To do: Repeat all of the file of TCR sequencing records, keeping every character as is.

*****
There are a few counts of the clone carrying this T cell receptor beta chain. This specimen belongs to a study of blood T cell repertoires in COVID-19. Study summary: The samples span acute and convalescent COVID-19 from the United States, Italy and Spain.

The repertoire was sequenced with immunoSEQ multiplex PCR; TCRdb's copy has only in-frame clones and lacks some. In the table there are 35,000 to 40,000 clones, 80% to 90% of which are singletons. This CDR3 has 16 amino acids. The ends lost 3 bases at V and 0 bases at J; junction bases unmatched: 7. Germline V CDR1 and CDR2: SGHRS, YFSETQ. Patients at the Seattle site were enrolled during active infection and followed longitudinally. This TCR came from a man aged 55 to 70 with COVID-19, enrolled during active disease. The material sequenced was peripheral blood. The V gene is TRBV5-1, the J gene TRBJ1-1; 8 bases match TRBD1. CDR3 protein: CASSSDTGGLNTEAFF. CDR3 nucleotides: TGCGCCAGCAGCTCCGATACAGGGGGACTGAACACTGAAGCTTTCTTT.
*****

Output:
There are a few counts of the clone carrying this T cell receptor beta chain. This specimen belongs to a study of blood T cell repertoires in COVID-19. Study summary: The samples span acute and convalescent COVID-19 from the United States, Italy and Spain.

The repertoire was sequenced with immunoSEQ multiplex PCR; TCRdb's copy has only in-frame clones and lacks some. In the table there are 35,000 to 40,000 clones, 80% to 90% of which are singletons. This CDR3 has 16 amino acids. The ends lost 3 bases at V and 0 bases at J; junction bases unmatched: 7. Germline V CDR1 and CDR2: SGHRS, YFSETQ. Patients at the Seattle site were enrolled during active infection and followed longitudinally. This TCR came from a man aged 55 to 70 with COVID-19, enrolled during active disease. The material sequenced was peripheral blood. The V gene is TRBV5-1, the J gene TRBJ1-1; 8 bases match TRBD1. CDR3 protein: CASSSDTGGLNTEAFF. CDR3 nucleotides: TGCGCCAGCAGCTCCGATACAGGGGGACTGAACACTGAAGCTTTCTTT.